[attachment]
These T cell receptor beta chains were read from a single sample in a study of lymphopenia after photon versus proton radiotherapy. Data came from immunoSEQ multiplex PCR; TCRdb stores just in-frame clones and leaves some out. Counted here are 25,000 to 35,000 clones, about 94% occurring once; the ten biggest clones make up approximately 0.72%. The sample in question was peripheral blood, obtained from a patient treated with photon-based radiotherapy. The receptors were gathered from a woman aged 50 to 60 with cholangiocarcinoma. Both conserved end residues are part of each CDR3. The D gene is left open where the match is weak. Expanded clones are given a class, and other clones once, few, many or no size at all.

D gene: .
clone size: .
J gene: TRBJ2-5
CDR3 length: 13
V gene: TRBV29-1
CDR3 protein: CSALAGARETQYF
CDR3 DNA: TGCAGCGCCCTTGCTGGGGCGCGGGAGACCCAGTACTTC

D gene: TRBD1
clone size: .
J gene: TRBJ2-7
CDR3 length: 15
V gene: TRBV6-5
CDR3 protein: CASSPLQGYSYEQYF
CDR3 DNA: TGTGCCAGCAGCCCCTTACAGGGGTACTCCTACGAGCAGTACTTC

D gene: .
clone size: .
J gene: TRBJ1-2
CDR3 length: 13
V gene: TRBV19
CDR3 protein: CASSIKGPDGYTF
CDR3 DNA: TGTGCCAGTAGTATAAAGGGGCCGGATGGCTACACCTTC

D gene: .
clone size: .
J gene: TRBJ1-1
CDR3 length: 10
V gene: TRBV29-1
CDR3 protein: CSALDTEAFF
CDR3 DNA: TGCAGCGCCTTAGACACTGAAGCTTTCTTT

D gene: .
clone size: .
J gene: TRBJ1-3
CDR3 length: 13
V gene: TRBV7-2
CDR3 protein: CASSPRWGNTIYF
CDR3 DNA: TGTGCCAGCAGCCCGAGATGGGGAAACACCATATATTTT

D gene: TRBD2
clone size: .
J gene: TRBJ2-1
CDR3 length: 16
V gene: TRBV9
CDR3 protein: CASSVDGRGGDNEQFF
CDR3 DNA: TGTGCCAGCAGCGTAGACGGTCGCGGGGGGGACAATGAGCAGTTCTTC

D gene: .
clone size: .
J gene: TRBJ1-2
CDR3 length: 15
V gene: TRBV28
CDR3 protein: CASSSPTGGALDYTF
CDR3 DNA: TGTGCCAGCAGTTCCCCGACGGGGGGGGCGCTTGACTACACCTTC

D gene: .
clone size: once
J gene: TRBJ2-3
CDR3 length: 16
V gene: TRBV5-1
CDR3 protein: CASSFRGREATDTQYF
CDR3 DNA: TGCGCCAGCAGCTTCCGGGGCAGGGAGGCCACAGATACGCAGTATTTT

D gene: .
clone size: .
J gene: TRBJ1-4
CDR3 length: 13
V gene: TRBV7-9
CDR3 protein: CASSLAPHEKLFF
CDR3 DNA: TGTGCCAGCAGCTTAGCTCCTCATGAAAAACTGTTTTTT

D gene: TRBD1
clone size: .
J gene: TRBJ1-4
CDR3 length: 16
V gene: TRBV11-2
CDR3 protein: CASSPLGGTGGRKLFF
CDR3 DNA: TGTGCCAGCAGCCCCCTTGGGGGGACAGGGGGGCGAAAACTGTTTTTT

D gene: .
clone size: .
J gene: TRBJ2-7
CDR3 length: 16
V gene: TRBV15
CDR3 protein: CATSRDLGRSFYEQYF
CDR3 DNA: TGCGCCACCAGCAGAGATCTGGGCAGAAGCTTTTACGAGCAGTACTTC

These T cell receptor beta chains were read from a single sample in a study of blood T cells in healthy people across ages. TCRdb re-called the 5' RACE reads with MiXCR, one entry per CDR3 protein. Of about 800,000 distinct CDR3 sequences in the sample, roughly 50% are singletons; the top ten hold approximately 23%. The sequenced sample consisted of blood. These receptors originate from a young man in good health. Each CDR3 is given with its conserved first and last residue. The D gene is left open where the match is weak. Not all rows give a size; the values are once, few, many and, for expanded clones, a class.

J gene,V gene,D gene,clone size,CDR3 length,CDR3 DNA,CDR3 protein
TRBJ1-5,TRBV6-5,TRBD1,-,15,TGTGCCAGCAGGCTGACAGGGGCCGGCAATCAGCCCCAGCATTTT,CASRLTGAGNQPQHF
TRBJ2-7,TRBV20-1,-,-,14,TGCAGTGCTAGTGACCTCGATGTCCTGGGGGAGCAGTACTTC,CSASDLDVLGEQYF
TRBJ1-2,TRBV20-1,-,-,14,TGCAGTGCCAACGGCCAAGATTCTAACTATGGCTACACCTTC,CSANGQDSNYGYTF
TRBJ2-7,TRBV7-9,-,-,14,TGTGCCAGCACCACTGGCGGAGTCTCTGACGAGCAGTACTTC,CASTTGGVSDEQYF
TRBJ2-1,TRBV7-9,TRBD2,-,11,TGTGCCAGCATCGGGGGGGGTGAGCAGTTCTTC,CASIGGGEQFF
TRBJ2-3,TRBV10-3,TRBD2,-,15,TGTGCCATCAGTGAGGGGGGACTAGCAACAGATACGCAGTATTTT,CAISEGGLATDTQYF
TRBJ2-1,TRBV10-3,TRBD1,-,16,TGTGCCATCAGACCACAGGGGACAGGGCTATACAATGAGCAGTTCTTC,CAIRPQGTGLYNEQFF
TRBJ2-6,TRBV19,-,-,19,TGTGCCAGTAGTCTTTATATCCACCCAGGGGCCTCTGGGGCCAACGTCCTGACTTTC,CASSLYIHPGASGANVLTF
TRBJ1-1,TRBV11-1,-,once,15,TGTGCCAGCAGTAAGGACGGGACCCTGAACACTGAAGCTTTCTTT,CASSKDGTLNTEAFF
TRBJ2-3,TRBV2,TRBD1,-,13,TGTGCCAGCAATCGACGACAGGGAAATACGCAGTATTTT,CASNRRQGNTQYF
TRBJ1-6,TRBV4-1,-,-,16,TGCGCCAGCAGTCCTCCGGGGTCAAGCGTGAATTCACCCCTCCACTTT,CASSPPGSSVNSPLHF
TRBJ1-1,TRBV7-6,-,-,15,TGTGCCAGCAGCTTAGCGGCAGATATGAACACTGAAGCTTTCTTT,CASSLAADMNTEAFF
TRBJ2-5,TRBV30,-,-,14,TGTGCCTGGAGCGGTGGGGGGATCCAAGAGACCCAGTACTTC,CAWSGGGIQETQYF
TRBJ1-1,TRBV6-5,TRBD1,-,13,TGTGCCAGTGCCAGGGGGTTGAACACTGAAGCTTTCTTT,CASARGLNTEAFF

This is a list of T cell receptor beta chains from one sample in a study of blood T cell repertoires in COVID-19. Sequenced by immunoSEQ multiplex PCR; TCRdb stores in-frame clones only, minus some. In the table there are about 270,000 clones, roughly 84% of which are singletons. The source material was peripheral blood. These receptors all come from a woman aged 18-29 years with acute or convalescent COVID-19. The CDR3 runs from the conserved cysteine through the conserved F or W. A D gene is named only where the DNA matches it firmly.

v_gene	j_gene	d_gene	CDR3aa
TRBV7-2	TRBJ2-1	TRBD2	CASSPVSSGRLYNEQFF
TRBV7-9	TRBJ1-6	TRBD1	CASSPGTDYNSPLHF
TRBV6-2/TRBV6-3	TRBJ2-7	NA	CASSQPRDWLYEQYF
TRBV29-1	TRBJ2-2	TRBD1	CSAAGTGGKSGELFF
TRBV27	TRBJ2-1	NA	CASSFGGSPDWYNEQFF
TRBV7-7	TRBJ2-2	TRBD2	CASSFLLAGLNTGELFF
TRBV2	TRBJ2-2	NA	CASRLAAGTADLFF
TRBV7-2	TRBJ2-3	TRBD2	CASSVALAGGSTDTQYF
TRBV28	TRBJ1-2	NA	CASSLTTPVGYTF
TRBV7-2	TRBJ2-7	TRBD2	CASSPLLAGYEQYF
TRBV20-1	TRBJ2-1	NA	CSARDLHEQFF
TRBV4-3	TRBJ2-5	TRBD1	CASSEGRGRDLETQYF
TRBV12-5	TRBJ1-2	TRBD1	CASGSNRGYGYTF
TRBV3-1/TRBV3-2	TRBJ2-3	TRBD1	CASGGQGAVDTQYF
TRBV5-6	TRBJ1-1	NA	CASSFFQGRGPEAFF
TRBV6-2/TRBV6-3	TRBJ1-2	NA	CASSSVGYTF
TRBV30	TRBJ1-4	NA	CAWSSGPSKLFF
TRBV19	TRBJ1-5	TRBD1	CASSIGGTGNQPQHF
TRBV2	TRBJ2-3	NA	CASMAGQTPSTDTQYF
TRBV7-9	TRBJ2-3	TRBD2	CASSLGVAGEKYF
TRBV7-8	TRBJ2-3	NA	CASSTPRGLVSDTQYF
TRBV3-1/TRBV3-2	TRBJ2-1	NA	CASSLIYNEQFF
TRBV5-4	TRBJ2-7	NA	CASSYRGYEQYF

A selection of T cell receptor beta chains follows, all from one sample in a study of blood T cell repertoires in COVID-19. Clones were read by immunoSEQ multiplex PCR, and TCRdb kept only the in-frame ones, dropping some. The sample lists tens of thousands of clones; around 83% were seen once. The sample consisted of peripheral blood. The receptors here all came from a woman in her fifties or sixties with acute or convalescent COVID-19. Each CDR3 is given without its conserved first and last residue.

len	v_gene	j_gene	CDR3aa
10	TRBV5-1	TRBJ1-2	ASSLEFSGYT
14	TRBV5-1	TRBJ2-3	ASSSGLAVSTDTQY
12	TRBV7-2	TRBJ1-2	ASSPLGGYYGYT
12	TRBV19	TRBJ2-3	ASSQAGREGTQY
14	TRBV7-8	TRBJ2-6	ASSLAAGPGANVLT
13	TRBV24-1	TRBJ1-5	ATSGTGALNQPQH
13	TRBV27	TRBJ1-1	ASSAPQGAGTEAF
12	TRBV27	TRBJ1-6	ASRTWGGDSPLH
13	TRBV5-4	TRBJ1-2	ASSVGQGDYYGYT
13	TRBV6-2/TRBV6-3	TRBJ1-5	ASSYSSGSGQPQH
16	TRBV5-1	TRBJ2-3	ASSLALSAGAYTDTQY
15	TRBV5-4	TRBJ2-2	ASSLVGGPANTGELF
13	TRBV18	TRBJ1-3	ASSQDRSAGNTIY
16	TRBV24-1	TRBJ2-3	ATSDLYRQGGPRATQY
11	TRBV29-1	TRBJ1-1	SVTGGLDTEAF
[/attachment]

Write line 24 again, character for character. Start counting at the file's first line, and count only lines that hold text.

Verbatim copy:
clone size: .